In your Miami Herald article of today (2009-09-03) for the “Local & State” section, the headline objecively announces “Business Leaders … ,” and your article objectively refers to these “business leaders” as “officials,” but then your article subjectively labels the leadership of the other side of the debate as “union bosses.” (Italics added.)
I am sure you wish to be a professional journalist and that your professional intentions are noble. But, when viewed objectively, the malicious practice of reserving the disparaging label of “bosses” for societal leaders in the union sector represents not professional journalism but ideological propaganda. This malicious practice, so common in mainline US corporate journalism, is a long and unfortunate hold-over from the days of the Robber Barons.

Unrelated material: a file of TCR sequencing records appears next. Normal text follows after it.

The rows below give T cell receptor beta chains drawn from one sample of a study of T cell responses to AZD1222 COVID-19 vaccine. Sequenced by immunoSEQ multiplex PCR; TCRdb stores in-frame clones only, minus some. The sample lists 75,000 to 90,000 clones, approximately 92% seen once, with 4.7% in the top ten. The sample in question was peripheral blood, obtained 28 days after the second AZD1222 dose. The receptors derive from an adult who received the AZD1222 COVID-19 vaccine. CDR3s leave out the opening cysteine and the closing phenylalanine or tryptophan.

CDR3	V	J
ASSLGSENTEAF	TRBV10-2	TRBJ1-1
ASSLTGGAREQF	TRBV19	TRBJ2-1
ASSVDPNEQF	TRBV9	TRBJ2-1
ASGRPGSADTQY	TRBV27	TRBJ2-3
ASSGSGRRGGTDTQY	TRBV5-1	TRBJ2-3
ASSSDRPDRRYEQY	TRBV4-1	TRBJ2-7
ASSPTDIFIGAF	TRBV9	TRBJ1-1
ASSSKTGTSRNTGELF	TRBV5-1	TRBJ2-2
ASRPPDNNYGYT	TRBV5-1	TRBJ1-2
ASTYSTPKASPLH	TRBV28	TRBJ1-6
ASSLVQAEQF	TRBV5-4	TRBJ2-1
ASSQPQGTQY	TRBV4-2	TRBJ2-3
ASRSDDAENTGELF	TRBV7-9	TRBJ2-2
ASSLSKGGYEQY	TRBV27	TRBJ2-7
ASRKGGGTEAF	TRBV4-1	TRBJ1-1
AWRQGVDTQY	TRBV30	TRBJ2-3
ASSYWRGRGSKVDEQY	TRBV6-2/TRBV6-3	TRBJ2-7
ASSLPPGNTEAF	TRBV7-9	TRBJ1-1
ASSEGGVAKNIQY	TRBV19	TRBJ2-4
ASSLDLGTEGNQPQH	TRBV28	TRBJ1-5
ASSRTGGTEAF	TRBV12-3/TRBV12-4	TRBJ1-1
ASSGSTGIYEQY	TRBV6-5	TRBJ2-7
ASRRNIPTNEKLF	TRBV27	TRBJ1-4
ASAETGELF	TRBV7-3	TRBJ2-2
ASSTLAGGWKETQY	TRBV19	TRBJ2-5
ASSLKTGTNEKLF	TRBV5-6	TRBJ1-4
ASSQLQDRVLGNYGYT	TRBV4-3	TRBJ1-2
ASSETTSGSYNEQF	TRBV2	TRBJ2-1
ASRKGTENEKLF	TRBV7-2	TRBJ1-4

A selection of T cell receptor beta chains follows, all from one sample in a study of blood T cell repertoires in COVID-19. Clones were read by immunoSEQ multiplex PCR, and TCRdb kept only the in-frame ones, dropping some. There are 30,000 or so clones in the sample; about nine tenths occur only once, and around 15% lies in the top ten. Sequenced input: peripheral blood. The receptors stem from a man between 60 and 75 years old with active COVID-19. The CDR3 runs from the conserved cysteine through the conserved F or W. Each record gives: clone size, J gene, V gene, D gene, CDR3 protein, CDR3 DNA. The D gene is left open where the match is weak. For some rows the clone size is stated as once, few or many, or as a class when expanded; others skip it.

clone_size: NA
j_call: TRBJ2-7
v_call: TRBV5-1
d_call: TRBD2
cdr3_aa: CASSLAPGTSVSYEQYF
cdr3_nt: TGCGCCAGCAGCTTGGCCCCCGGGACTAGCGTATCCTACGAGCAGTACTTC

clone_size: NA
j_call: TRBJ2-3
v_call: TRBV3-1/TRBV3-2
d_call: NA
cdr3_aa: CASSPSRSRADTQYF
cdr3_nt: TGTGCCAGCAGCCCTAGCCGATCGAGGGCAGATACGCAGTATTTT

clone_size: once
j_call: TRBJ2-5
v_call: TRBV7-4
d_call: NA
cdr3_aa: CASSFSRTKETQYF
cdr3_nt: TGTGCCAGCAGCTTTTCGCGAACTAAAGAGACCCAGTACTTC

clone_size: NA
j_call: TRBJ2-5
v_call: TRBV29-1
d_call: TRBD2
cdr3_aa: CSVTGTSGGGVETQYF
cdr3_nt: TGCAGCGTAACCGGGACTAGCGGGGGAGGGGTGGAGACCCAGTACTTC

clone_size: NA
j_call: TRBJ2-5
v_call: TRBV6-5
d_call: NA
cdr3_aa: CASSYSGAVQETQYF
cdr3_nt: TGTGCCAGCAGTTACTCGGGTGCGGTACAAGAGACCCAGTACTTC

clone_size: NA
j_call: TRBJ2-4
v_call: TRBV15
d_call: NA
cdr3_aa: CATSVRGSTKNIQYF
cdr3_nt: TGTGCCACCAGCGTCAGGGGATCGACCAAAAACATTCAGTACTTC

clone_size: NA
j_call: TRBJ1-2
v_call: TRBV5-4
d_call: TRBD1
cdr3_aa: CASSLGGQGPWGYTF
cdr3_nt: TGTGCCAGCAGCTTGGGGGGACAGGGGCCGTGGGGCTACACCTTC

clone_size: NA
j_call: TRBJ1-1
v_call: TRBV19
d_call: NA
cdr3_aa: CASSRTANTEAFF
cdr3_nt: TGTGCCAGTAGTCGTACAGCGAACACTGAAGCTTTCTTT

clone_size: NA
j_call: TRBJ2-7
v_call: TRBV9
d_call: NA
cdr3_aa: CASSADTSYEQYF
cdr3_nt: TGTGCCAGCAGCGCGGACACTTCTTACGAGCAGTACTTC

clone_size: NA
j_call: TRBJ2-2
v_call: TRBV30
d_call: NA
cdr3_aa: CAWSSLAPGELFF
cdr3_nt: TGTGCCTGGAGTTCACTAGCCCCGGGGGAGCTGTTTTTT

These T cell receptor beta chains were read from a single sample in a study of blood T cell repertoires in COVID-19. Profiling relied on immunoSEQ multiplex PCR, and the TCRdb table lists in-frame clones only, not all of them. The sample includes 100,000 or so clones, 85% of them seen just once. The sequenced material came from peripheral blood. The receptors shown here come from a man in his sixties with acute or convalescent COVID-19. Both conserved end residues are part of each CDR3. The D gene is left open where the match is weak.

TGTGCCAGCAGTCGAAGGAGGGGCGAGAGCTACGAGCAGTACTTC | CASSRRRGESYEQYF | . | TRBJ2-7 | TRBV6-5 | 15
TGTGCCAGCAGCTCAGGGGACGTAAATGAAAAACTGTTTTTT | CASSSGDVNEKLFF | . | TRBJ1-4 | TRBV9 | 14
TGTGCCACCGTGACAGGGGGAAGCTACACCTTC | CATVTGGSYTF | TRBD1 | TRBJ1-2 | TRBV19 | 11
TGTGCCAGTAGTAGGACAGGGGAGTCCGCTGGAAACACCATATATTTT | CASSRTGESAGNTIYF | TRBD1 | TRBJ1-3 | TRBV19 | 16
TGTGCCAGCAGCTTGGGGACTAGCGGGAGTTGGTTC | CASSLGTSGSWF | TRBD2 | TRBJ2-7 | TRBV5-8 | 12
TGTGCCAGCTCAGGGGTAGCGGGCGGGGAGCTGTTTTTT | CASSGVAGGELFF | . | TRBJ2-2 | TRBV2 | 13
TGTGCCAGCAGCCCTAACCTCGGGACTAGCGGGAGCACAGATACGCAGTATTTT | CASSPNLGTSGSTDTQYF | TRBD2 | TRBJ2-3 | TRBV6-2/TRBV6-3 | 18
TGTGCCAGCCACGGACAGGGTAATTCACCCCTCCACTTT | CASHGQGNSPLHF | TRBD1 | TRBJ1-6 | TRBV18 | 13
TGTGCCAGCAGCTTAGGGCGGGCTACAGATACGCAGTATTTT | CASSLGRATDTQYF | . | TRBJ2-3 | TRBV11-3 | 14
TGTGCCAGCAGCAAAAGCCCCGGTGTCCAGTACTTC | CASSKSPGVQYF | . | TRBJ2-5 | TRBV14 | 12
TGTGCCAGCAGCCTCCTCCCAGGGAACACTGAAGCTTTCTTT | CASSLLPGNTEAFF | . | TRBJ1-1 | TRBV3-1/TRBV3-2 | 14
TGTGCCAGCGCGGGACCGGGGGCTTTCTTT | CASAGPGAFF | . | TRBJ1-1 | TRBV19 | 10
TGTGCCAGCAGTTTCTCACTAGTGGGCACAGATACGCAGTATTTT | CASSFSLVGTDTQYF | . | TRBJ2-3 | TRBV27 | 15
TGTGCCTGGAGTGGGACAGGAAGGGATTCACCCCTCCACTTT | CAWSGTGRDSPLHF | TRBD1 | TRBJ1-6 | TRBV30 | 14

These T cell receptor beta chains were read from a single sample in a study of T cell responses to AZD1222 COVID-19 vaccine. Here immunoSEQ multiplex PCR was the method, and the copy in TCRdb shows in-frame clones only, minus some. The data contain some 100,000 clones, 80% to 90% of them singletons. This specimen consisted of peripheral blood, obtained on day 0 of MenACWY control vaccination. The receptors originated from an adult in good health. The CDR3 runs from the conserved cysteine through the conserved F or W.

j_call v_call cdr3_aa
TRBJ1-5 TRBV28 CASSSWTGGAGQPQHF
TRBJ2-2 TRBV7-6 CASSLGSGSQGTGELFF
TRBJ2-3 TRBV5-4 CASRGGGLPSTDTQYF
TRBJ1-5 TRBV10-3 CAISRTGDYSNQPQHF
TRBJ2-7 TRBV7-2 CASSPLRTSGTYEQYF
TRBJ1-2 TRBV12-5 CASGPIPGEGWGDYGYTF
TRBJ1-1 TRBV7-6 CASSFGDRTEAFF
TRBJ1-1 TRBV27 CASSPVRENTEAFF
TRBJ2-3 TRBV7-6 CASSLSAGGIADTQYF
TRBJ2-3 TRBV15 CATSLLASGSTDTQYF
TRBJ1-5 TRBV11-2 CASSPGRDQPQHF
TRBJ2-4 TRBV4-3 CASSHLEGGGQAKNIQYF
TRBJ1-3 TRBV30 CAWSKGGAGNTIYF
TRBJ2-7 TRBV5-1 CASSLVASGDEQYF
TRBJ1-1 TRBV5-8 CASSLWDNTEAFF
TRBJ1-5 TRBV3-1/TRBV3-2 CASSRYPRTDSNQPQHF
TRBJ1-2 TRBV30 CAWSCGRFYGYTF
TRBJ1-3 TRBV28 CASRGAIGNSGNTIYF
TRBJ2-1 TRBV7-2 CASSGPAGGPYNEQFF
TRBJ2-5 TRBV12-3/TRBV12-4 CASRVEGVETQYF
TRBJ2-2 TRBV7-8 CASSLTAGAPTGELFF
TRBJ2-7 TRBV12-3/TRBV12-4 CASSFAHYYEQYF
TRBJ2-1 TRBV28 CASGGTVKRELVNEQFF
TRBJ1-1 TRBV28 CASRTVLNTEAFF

As a university professor of ethics, I maintain that such a disparaging practice in mainline US corporate journalism constitutes a vio lation of professional ethics by failing to maintain journalistic objectivity and by failing to show equal journalistic respect for all parties in both sides of an important public debate.